Words matter. And the last words we remember from loved ones matter in particular. In the lead up to All Saints’ Day, I’ve pondered about the importance that we often attach to the last words of our beloved ones, of the saints who have gone before. Sometimes the words are a cry for help, sometimes they are words of a deeply committed hope and faith, sometimes they are words of blessing upon the family or loved ones who are at the side of the dying person, sometimes they’re just random. In many cases, of course, we aren’t sure what the person’s final words were. But in all of the varied cases, one thing remains the same: for the survivors, the future is uncertain and sometimes downright scary. The new reality that will unfold in the aftermath of a loved one’s death is one that is largely unpredictable. How will I…how will we move on without him or her or them? The beast of death and of the uncertain future is so scary.

And it works for more than death too. To speak to other current events (ahem, Election Day)…what will I/we do if my/our ideal candidate is not elected? We’re so prone to be trapped in fear about what we hear might happen if the worst thing occurs and the beast on the other side of the political aisle gets elected? Or perhaps there is more than one beast on the ballot? The future is so uncertain. How do we move on when the beast will surely rise from the earth and claim us, one way or another (or both)?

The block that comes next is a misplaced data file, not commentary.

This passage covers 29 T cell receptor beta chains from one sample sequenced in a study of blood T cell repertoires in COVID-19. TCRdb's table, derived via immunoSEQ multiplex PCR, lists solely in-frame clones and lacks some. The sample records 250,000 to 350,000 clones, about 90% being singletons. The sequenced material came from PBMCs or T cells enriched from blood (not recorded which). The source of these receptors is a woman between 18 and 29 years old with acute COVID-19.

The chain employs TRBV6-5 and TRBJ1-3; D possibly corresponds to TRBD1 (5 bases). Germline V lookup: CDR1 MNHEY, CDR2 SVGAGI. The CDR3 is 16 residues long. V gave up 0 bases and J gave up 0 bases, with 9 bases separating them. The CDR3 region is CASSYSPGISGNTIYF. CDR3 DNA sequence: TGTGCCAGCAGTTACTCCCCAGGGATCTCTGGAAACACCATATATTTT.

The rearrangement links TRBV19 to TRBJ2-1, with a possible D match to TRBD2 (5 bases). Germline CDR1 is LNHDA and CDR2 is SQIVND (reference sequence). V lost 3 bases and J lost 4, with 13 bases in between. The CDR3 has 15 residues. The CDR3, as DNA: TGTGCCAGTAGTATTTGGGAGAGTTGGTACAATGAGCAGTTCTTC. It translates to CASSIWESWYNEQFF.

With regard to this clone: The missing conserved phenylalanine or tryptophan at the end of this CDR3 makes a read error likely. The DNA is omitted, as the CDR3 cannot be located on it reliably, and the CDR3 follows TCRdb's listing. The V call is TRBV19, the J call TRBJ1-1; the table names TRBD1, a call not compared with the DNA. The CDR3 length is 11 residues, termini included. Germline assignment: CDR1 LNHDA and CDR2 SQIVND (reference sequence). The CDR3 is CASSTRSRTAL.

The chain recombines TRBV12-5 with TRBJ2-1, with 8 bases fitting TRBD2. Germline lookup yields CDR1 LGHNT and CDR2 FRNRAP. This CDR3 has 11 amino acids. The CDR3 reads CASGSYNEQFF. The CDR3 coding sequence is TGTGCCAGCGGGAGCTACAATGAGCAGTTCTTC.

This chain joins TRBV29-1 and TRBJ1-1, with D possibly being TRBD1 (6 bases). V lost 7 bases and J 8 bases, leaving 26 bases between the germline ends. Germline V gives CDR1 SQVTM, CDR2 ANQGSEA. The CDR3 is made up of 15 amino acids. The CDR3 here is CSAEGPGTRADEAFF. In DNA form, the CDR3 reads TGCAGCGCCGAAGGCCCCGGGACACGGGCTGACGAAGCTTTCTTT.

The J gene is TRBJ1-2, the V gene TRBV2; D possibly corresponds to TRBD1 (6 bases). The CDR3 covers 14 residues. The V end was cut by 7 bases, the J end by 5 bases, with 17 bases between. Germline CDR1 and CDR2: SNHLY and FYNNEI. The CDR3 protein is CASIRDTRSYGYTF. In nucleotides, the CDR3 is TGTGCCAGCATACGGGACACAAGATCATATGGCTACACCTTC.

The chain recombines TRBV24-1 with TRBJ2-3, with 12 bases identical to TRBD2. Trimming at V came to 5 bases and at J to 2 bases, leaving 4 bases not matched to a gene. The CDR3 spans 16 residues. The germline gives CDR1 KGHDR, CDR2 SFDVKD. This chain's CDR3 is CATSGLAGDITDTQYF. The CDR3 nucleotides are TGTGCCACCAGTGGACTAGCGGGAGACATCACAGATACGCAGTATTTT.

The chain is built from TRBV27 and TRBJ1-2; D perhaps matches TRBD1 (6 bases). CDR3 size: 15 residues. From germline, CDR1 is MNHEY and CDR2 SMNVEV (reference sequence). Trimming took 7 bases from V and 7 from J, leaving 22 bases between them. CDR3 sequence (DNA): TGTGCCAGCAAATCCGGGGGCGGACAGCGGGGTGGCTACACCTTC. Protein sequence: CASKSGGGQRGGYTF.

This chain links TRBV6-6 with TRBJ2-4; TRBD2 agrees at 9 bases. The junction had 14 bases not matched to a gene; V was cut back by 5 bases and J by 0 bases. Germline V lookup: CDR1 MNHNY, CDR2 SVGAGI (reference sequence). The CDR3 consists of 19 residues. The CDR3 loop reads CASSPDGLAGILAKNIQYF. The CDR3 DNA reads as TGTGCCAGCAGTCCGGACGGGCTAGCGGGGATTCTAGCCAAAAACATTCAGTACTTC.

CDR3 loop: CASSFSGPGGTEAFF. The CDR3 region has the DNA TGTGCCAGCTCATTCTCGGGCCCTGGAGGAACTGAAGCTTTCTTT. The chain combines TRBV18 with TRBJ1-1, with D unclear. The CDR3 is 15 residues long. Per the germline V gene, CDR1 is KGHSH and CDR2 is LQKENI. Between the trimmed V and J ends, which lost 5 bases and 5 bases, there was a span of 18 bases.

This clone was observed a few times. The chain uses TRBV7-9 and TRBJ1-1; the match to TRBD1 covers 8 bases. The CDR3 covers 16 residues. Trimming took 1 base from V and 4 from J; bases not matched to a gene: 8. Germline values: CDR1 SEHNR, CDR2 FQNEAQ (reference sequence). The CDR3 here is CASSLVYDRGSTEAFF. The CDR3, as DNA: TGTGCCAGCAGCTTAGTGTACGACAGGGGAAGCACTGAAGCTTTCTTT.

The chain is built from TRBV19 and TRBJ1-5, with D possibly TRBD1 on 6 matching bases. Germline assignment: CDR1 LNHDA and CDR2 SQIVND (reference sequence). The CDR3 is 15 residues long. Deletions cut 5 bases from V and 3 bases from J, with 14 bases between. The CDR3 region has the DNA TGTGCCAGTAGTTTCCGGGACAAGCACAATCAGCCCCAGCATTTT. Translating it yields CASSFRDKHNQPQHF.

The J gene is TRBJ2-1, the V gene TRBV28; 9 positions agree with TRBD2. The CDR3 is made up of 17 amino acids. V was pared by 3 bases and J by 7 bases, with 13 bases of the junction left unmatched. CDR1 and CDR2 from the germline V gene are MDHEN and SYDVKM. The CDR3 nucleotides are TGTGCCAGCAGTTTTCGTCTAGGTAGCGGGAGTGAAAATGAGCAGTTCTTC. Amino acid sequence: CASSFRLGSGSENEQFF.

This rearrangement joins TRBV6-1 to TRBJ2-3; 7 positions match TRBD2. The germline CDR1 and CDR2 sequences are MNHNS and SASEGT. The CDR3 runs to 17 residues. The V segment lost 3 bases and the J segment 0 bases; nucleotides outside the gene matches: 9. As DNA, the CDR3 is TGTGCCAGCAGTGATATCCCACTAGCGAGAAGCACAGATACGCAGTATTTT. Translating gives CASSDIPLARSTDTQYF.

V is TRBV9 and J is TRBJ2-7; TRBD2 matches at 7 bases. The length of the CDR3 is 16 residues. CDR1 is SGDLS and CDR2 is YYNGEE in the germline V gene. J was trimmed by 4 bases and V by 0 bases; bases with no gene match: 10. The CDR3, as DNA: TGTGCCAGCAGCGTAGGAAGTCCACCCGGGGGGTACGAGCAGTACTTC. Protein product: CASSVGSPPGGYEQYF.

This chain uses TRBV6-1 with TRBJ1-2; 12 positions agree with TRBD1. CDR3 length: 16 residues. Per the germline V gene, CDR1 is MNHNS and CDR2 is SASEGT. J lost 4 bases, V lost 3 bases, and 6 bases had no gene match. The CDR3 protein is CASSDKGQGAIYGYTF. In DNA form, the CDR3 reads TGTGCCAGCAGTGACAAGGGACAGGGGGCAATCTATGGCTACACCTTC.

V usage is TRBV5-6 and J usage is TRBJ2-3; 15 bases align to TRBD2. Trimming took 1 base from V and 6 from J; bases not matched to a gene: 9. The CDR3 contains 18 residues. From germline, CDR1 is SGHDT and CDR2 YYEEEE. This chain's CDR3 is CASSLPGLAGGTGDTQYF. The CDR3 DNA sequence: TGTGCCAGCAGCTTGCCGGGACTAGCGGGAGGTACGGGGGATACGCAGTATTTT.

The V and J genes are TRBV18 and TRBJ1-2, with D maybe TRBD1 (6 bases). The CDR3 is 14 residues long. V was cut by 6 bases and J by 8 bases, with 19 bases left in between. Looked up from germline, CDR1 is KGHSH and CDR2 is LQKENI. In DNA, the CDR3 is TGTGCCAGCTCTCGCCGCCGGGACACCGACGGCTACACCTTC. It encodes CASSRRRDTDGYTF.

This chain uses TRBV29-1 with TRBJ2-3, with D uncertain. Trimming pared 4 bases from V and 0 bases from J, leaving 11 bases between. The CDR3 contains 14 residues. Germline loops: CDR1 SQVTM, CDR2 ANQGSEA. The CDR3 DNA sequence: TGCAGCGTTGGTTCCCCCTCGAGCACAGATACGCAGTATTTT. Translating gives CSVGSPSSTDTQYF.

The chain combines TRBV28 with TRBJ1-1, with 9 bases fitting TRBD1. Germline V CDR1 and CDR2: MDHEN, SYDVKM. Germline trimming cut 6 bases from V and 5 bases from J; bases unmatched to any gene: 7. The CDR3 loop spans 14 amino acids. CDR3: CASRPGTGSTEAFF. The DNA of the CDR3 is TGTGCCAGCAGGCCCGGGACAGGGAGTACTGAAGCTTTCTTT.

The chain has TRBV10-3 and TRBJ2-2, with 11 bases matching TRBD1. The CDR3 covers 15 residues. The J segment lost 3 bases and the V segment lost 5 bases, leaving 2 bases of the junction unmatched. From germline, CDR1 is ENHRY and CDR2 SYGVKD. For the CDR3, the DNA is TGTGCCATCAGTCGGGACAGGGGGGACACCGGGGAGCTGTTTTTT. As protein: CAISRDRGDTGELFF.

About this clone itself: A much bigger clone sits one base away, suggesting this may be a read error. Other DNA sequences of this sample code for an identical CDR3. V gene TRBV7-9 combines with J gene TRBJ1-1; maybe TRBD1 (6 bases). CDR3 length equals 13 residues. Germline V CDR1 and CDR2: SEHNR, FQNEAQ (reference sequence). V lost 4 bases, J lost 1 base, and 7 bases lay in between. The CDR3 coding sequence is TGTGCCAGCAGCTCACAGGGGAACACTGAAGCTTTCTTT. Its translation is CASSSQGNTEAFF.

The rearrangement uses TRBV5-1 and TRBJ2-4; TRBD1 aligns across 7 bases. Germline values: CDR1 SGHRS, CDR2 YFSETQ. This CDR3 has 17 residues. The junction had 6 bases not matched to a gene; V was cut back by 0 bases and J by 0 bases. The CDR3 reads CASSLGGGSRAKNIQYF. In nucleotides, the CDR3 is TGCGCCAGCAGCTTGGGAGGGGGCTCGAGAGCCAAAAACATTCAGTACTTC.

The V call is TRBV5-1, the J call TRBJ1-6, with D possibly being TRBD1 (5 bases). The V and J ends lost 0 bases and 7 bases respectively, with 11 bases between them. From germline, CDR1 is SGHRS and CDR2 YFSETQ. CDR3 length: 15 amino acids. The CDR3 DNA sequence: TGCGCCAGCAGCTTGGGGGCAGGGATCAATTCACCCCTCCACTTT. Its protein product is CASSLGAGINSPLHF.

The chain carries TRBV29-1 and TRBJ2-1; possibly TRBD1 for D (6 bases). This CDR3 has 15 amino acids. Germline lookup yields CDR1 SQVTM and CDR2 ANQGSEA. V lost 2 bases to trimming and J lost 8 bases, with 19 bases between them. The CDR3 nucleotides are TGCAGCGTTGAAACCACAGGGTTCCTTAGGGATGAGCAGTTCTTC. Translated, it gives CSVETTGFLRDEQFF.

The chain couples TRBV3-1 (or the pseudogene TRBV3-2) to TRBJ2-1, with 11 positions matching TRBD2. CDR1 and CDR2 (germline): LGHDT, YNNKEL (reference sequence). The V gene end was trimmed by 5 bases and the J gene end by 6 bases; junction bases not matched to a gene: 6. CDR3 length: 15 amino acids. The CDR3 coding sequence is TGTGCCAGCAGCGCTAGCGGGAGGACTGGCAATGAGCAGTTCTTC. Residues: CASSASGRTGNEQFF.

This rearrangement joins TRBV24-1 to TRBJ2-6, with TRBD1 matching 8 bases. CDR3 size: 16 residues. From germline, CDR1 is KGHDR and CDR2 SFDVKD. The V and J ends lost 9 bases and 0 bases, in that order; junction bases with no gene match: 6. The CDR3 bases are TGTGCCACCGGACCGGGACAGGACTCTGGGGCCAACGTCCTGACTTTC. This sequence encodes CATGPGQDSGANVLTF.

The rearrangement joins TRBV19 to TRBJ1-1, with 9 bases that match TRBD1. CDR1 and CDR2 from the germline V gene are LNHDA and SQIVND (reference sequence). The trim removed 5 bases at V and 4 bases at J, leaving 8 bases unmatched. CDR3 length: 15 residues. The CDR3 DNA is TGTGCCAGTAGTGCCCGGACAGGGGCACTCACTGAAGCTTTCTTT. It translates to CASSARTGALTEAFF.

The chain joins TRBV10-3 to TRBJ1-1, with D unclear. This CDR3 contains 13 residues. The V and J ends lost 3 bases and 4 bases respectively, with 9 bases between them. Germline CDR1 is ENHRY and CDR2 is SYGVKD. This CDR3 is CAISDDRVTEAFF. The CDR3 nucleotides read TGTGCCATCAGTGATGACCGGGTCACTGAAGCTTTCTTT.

Daniel has a vision, a dream of sorts, which though it has a nice resolution at the end is filled at first with monsters who evoke fear and terror and death on the rest of the world who would dare stand in their way. Daniel admits that he is deeply troubled by these four beasts and asks for an interpretation by one of the angelic attendants in the dream. And did you notice the angel’s response? It’s almost nonchalant. The angel in a matter-of-fact way just says those four beasts represent four kingdoms. The angel doesn’t put as much significance on that part of the vision as Daniel (or we) would wish, but moves rather swiftly to point out that the eternal kingdom belongs to the “holy ones” of the Ancient of Days, or as other translations put it, the “saints” of the Most High God! If you continue reading the rest of Daniel 7, you’ll notice that Daniel is not satisfied with the lack of specificity about the nature of the vision and what all is represented therein…particularly those beasts. You see, living with ambiguity and the temptation to fear is not a new predicament for God’s people.

The angel, and thereby God, is inviting Daniel, and thereby us, to take a longer view than to be merely caught up in the temporal realities and kingdoms and powers that will one day pass…and yes, Tuesday (Election Day), too, shall pass. We are invited to take a view that, rather, is one that has stood the test of time and remains throughout kingdoms and empires, across crusades and dark ages, through times of persecution and exile, and even survived the times of enjoying popularity which was probably the most threatening temptation to the preservation and deliverance of genuine faith. The communion of the saints. It’s a part of the Creed we confess…a creed that has been around longer than any of the political candidates up for election, a creed that is older than the United States, older than the British empire, than the Holy Roman Empire, older than the dark ages, older than when Christianity became the official religion of the Roman empire, even older than when the Church established which books would be within the canon of the New Testament. “I believe in…the communion of saints… (or the communion of the holy ones)…” and this forever and ever “…life everlasting.”